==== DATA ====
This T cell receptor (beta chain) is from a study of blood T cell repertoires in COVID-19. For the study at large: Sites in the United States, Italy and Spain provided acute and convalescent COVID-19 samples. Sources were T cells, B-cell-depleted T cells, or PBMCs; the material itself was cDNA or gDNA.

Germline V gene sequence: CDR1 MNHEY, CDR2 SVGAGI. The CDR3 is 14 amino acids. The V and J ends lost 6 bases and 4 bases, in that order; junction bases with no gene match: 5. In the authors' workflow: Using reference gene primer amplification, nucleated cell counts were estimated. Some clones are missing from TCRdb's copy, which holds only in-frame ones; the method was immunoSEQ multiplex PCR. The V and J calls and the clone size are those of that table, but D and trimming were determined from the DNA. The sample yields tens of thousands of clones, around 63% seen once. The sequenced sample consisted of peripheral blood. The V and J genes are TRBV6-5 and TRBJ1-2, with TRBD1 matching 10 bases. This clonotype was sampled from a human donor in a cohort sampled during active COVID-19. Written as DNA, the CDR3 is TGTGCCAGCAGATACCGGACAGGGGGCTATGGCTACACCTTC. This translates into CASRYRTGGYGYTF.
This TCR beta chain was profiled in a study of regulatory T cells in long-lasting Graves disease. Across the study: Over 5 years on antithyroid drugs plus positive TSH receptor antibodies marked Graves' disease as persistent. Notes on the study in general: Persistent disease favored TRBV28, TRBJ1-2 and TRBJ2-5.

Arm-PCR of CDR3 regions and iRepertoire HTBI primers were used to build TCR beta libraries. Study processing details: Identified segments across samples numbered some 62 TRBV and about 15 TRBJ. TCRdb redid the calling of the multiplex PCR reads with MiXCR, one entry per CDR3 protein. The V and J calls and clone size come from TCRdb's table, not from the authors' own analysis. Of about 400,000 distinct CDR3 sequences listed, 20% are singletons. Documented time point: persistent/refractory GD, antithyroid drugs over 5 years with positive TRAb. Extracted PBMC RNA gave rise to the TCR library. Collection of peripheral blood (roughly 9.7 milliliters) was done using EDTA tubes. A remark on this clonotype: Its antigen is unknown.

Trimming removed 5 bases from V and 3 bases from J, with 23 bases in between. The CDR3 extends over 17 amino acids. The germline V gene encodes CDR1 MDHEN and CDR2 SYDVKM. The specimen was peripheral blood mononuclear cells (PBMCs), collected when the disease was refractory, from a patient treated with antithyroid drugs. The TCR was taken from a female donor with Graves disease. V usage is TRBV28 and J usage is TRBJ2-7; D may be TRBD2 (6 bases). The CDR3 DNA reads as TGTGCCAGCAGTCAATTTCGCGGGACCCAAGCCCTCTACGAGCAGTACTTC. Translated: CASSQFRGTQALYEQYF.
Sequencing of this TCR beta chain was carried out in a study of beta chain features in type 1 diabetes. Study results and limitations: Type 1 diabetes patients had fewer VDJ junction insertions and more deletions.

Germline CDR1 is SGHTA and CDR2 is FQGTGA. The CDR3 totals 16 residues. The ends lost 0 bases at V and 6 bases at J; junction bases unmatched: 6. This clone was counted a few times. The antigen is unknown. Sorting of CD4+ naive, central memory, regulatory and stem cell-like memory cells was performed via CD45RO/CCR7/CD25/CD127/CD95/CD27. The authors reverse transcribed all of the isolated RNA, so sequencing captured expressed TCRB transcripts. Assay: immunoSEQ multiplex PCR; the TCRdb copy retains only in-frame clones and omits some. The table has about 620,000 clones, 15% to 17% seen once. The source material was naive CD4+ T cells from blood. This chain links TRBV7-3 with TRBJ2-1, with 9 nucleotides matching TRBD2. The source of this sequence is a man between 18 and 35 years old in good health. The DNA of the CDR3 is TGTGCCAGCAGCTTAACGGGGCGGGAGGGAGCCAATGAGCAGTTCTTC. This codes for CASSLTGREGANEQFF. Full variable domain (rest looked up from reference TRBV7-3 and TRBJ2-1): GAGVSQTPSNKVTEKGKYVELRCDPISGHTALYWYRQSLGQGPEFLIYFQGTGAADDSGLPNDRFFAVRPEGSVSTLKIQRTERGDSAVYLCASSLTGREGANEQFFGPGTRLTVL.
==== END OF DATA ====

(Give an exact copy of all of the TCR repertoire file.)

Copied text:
This T cell receptor (beta chain) is from a study of blood T cell repertoires in COVID-19. For the study at large: Sites in the United States, Italy and Spain provided acute and convalescent COVID-19 samples. Sources were T cells, B-cell-depleted T cells, or PBMCs; the material itself was cDNA or gDNA.

Germline V gene sequence: CDR1 MNHEY, CDR2 SVGAGI. The CDR3 is 14 amino acids. The V and J ends lost 6 bases and 4 bases, in that order; junction bases with no gene match: 5. In the authors' workflow: Using reference gene primer amplification, nucleated cell counts were estimated. Some clones are missing from TCRdb's copy, which holds only in-frame ones; the method was immunoSEQ multiplex PCR. The V and J calls and the clone size are those of that table, but D and trimming were determined from the DNA. The sample yields tens of thousands of clones, around 63% seen once. The sequenced sample consisted of peripheral blood. The V and J genes are TRBV6-5 and TRBJ1-2, with TRBD1 matching 10 bases. This clonotype was sampled from a human donor in a cohort sampled during active COVID-19. Written as DNA, the CDR3 is TGTGCCAGCAGATACCGGACAGGGGGCTATGGCTACACCTTC. This translates into CASRYRTGGYGYTF.
This TCR beta chain was profiled in a study of regulatory T cells in long-lasting Graves disease. Across the study: Over 5 years on antithyroid drugs plus positive TSH receptor antibodies marked Graves' disease as persistent. Notes on the study in general: Persistent disease favored TRBV28, TRBJ1-2 and TRBJ2-5.

Arm-PCR of CDR3 regions and iRepertoire HTBI primers were used to build TCR beta libraries. Study processing details: Identified segments across samples numbered some 62 TRBV and about 15 TRBJ. TCRdb redid the calling of the multiplex PCR reads with MiXCR, one entry per CDR3 protein. The V and J calls and clone size come from TCRdb's table, not from the authors' own analysis. Of about 400,000 distinct CDR3 sequences listed, 20% are singletons. Documented time point: persistent/refractory GD, antithyroid drugs over 5 years with positive TRAb. Extracted PBMC RNA gave rise to the TCR library. Collection of peripheral blood (roughly 9.7 milliliters) was done using EDTA tubes. A remark on this clonotype: Its antigen is unknown.

Trimming removed 5 bases from V and 3 bases from J, with 23 bases in between. The CDR3 extends over 17 amino acids. The germline V gene encodes CDR1 MDHEN and CDR2 SYDVKM. The specimen was peripheral blood mononuclear cells (PBMCs), collected when the disease was refractory, from a patient treated with antithyroid drugs. The TCR was taken from a female donor with Graves disease. V usage is TRBV28 and J usage is TRBJ2-7; D may be TRBD2 (6 bases). The CDR3 DNA reads as TGTGCCAGCAGTCAATTTCGCGGGACCCAAGCCCTCTACGAGCAGTACTTC. Translated: CASSQFRGTQALYEQYF.
Sequencing of this TCR beta chain was carried out in a study of beta chain features in type 1 diabetes. Study results and limitations: Type 1 diabetes patients had fewer VDJ junction insertions and more deletions.

Germline CDR1 is SGHTA and CDR2 is FQGTGA. The CDR3 totals 16 residues. The ends lost 0 bases at V and 6 bases at J; junction bases unmatched: 6. This clone was counted a few times. The antigen is unknown. Sorting of CD4+ naive, central memory, regulatory and stem cell-like memory cells was performed via CD45RO/CCR7/CD25/CD127/CD95/CD27. The authors reverse transcribed all of the isolated RNA, so sequencing captured expressed TCRB transcripts. Assay: immunoSEQ multiplex PCR; the TCRdb copy retains only in-frame clones and omits some. The table has about 620,000 clones, 15% to 17% seen once. The source material was naive CD4+ T cells from blood. This chain links TRBV7-3 with TRBJ2-1, with 9 nucleotides matching TRBD2. The source of this sequence is a man between 18 and 35 years old in good health. The DNA of the CDR3 is TGTGCCAGCAGCTTAACGGGGCGGGAGGGAGCCAATGAGCAGTTCTTC. This codes for CASSLTGREGANEQFF. Full variable domain (rest looked up from reference TRBV7-3 and TRBJ2-1): GAGVSQTPSNKVTEKGKYVELRCDPISGHTALYWYRQSLGQGPEFLIYFQGTGAADDSGLPNDRFFAVRPEGSVSTLKIQRTERGDSAVYLCASSLTGREGANEQFFGPGTRLTVL.